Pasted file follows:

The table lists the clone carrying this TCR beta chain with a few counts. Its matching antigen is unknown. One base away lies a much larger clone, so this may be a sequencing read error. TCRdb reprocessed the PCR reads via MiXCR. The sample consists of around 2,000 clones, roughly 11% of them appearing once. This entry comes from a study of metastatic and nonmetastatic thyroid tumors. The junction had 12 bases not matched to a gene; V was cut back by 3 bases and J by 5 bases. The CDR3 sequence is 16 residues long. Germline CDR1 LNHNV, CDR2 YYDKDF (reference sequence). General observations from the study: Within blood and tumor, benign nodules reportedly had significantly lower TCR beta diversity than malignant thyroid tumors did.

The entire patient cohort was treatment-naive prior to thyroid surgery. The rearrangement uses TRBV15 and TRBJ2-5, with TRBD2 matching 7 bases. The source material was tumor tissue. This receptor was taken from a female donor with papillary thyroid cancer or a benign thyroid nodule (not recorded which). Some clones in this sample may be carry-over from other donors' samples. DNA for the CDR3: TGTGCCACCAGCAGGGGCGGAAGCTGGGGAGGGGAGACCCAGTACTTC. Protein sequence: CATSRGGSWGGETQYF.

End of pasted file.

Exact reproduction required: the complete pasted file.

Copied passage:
The table lists the clone carrying this TCR beta chain with a few counts. Its matching antigen is unknown. One base away lies a much larger clone, so this may be a sequencing read error. TCRdb reprocessed the PCR reads via MiXCR. The sample consists of around 2,000 clones, roughly 11% of them appearing once. This entry comes from a study of metastatic and nonmetastatic thyroid tumors. The junction had 12 bases not matched to a gene; V was cut back by 3 bases and J by 5 bases. The CDR3 sequence is 16 residues long. Germline CDR1 LNHNV, CDR2 YYDKDF (reference sequence). General observations from the study: Within blood and tumor, benign nodules reportedly had significantly lower TCR beta diversity than malignant thyroid tumors did.

The entire patient cohort was treatment-naive prior to thyroid surgery. The rearrangement uses TRBV15 and TRBJ2-5, with TRBD2 matching 7 bases. The source material was tumor tissue. This receptor was taken from a female donor with papillary thyroid cancer or a benign thyroid nodule (not recorded which). Some clones in this sample may be carry-over from other donors' samples. DNA for the CDR3: TGTGCCACCAGCAGGGGCGGAAGCTGGGGAGGGGAGACCCAGTACTTC. Protein sequence: CATSRGGSWGGETQYF.